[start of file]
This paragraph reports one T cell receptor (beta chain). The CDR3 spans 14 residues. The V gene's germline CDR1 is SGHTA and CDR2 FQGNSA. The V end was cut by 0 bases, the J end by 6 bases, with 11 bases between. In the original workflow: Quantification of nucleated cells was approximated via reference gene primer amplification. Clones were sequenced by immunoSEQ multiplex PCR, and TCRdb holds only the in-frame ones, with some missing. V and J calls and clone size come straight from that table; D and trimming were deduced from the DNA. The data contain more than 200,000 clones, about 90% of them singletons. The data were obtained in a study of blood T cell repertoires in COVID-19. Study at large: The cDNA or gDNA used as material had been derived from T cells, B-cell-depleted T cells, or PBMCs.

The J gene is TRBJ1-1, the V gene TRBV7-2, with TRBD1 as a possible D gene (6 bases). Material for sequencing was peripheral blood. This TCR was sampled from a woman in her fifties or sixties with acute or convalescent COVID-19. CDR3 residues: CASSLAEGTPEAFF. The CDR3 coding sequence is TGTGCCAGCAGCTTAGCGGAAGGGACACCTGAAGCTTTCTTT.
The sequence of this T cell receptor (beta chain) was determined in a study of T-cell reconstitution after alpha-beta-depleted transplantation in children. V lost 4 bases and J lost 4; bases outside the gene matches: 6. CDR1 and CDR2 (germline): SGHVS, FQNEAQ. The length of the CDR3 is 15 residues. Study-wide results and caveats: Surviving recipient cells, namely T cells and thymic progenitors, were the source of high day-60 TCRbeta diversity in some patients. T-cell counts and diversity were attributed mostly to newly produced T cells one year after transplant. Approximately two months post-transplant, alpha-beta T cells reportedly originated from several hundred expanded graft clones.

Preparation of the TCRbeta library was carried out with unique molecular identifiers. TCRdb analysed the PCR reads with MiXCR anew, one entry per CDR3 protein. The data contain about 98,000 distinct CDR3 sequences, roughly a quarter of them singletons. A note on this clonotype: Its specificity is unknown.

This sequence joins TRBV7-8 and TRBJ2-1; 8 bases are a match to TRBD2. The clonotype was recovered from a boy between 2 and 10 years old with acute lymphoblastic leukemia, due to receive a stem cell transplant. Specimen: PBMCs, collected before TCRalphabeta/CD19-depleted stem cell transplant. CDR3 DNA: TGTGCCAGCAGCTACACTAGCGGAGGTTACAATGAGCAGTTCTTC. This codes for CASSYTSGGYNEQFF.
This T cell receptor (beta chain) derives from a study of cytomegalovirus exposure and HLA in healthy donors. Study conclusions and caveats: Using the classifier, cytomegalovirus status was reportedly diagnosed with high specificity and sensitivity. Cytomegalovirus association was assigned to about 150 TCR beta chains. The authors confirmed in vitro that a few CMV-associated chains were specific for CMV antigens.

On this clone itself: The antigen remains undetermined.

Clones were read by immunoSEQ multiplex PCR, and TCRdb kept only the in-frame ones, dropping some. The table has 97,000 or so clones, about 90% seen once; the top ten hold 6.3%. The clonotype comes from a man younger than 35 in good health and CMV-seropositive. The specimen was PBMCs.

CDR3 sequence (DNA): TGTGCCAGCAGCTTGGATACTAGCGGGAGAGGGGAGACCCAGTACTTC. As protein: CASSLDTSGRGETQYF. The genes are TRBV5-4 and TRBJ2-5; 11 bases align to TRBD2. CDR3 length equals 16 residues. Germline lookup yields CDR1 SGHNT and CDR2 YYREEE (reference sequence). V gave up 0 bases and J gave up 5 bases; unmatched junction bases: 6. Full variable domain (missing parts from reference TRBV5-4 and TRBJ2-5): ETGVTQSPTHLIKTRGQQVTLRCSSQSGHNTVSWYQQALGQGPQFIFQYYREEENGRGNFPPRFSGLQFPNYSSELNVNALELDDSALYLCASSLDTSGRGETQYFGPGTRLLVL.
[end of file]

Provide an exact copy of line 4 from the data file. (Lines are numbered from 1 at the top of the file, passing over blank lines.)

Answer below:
Preparation of the TCRbeta library was carried out with unique molecular identifiers. TCRdb analysed the PCR reads with MiXCR anew, one entry per CDR3 protein. The data contain about 98,000 distinct CDR3 sequences, roughly a quarter of them singletons. A note on this clonotype: Its specificity is unknown.